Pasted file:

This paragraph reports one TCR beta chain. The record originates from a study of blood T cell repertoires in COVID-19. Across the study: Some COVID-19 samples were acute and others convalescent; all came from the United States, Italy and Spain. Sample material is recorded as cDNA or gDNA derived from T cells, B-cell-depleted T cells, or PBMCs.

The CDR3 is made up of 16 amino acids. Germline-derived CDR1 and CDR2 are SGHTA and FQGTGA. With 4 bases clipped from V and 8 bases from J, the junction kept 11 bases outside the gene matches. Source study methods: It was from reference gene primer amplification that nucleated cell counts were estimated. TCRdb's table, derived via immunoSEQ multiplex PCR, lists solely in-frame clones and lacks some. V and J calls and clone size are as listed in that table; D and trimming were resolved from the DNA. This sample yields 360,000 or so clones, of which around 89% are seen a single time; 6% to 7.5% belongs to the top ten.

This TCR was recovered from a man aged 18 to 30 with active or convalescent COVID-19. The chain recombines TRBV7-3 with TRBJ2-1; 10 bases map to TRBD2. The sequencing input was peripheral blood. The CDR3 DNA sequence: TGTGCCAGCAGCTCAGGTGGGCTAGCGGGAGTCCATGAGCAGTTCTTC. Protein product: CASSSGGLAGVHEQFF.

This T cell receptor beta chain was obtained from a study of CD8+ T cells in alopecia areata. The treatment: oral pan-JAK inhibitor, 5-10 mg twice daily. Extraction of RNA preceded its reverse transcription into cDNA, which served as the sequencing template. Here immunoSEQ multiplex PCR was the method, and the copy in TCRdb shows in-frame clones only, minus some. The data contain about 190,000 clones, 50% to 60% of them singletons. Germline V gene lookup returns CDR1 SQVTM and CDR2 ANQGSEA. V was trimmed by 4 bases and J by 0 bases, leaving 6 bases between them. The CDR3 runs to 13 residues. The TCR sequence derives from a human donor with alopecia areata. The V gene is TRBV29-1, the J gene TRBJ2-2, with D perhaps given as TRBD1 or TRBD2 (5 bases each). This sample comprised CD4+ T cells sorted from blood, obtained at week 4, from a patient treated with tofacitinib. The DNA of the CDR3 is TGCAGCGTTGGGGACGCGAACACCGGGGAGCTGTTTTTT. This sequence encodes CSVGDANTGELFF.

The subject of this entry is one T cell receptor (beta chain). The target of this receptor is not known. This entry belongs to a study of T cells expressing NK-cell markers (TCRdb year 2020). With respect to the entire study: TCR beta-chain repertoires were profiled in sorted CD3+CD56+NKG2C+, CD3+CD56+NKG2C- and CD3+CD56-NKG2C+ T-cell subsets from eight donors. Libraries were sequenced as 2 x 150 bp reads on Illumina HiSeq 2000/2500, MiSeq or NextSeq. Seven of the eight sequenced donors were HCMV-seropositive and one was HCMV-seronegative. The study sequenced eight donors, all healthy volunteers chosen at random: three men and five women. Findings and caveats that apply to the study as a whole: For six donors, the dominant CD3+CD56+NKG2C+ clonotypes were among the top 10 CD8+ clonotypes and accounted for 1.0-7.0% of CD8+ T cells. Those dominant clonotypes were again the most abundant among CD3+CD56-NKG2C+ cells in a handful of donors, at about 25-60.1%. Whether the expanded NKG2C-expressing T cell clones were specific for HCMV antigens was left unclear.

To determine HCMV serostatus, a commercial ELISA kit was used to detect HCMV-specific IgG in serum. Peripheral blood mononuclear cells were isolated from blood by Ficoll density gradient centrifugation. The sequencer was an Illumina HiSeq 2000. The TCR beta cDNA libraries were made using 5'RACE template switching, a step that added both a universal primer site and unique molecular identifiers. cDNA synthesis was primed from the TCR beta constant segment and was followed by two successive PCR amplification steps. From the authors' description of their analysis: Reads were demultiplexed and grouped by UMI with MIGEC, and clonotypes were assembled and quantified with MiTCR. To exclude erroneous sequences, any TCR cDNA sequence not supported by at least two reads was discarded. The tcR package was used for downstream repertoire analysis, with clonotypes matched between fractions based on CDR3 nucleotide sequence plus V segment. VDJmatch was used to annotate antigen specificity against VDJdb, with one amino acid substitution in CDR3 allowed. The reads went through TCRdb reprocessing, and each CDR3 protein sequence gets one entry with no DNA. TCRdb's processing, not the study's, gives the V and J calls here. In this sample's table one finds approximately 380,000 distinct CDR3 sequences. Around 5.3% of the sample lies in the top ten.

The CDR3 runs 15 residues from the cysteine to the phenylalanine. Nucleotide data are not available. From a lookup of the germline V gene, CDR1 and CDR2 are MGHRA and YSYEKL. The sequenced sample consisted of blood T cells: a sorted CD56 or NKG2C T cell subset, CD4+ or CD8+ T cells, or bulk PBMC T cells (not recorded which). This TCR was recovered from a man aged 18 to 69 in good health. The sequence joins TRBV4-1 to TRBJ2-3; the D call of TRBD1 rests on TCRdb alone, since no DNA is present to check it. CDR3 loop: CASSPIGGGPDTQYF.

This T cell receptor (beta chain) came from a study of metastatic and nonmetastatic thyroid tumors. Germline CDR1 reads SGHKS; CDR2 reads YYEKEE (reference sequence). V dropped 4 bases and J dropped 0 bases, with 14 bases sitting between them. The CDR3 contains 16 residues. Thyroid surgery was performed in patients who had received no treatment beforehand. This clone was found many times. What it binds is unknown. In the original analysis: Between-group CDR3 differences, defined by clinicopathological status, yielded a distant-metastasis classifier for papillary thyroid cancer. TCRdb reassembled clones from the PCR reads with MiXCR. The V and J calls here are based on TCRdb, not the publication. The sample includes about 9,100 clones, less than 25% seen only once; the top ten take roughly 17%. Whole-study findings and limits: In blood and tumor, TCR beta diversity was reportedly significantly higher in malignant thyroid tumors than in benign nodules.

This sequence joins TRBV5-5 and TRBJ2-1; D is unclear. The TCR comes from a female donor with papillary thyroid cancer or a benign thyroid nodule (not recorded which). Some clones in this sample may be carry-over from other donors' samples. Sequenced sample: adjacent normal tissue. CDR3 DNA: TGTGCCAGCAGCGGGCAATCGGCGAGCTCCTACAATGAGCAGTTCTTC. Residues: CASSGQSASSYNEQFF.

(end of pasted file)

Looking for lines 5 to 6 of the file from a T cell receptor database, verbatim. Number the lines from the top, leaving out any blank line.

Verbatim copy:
The subject of this entry is one T cell receptor (beta chain). The target of this receptor is not known. This entry belongs to a study of T cells expressing NK-cell markers (TCRdb year 2020). With respect to the entire study: TCR beta-chain repertoires were profiled in sorted CD3+CD56+NKG2C+, CD3+CD56+NKG2C- and CD3+CD56-NKG2C+ T-cell subsets from eight donors. Libraries were sequenced as 2 x 150 bp reads on Illumina HiSeq 2000/2500, MiSeq or NextSeq. Seven of the eight sequenced donors were HCMV-seropositive and one was HCMV-seronegative. The study sequenced eight donors, all healthy volunteers chosen at random: three men and five women. Findings and caveats that apply to the study as a whole: For six donors, the dominant CD3+CD56+NKG2C+ clonotypes were among the top 10 CD8+ clonotypes and accounted for 1.0-7.0% of CD8+ T cells. Those dominant clonotypes were again the most abundant among CD3+CD56-NKG2C+ cells in a handful of donors, at about 25-60.1%. Whether the expanded NKG2C-expressing T cell clones were specific for HCMV antigens was left unclear.

To determine HCMV serostatus, a commercial ELISA kit was used to detect HCMV-specific IgG in serum. Peripheral blood mononuclear cells were isolated from blood by Ficoll density gradient centrifugation. The sequencer was an Illumina HiSeq 2000. The TCR beta cDNA libraries were made using 5'RACE template switching, a step that added both a universal primer site and unique molecular identifiers. cDNA synthesis was primed from the TCR beta constant segment and was followed by two successive PCR amplification steps. From the authors' description of their analysis: Reads were demultiplexed and grouped by UMI with MIGEC, and clonotypes were assembled and quantified with MiTCR. To exclude erroneous sequences, any TCR cDNA sequence not supported by at least two reads was discarded. The tcR package was used for downstream repertoire analysis, with clonotypes matched between fractions based on CDR3 nucleotide sequence plus V segment. VDJmatch was used to annotate antigen specificity against VDJdb, with one amino acid substitution in CDR3 allowed. The reads went through TCRdb reprocessing, and each CDR3 protein sequence gets one entry with no DNA. TCRdb's processing, not the study's, gives the V and J calls here. In this sample's table one finds approximately 380,000 distinct CDR3 sequences. Around 5.3% of the sample lies in the top ten.